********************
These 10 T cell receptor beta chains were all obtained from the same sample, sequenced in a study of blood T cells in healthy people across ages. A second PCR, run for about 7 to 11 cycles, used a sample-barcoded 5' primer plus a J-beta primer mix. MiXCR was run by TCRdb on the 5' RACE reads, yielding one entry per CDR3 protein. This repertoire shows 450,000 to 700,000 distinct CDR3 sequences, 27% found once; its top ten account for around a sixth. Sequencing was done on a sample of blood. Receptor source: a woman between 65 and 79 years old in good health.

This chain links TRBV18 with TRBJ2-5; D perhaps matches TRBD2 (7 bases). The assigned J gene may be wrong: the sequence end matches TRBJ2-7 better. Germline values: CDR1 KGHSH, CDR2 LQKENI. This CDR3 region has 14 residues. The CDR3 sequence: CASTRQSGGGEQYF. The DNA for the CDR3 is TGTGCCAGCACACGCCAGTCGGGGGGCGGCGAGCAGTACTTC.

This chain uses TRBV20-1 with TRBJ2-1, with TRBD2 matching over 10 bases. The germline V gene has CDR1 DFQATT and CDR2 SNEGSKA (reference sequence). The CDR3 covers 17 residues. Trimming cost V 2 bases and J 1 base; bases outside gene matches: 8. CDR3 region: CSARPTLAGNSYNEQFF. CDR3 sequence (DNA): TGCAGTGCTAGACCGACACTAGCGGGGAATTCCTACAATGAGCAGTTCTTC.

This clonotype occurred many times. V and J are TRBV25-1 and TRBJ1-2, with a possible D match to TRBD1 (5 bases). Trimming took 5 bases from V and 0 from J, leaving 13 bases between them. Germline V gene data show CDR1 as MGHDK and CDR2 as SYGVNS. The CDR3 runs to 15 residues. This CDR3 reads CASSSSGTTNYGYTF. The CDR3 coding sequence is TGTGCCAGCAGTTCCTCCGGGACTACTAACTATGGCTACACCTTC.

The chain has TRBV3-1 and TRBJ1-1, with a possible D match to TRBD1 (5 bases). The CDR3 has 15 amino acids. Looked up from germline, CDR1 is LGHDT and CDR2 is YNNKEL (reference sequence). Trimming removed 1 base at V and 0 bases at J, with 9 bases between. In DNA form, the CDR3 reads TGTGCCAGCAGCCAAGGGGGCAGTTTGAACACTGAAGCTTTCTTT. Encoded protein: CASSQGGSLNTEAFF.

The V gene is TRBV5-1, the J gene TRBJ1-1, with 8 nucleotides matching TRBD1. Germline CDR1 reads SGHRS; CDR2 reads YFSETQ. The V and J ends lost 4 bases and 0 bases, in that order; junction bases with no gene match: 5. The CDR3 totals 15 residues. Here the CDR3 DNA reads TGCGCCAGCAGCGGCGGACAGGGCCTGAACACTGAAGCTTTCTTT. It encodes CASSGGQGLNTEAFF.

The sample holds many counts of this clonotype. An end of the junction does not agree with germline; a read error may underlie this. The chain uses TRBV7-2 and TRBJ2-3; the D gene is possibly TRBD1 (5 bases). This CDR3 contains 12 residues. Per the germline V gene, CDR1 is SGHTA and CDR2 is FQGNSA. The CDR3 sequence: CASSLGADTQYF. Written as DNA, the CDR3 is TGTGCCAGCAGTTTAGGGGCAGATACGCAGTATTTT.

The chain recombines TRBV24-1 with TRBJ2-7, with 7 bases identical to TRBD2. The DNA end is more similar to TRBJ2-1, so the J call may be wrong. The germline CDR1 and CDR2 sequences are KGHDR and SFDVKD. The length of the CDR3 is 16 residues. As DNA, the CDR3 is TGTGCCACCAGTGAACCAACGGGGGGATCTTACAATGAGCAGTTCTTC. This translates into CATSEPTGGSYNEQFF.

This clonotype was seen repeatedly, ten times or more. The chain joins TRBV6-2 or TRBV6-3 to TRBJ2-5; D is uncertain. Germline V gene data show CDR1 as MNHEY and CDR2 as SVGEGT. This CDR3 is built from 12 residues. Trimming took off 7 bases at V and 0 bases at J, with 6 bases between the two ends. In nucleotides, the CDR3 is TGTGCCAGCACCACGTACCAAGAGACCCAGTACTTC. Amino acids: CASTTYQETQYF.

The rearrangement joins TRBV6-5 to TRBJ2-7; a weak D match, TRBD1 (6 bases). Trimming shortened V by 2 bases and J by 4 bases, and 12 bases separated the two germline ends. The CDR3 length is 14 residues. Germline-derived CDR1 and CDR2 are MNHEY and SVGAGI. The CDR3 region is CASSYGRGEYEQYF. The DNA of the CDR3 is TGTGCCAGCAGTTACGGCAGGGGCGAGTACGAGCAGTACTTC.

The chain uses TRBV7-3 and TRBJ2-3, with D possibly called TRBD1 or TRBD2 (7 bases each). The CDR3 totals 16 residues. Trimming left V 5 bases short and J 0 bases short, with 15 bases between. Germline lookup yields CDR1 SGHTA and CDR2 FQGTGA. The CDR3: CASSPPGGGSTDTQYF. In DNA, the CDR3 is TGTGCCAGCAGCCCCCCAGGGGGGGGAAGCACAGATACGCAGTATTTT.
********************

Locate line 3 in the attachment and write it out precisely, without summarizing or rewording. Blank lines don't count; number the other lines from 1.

This chain uses TRBV20-1 with TRBJ2-1, with TRBD2 matching over 10 bases. The germline V gene has CDR1 DFQATT and CDR2 SNEGSKA (reference sequence). The CDR3 covers 17 residues. Trimming cost V 2 bases and J 1 base; bases outside gene matches: 8. CDR3 region: CSARPTLAGNSYNEQFF. CDR3 sequence (DNA): TGCAGTGCTAGACCGACACTAGCGGGGAATTCCTACAATGAGCAGTTCTTC.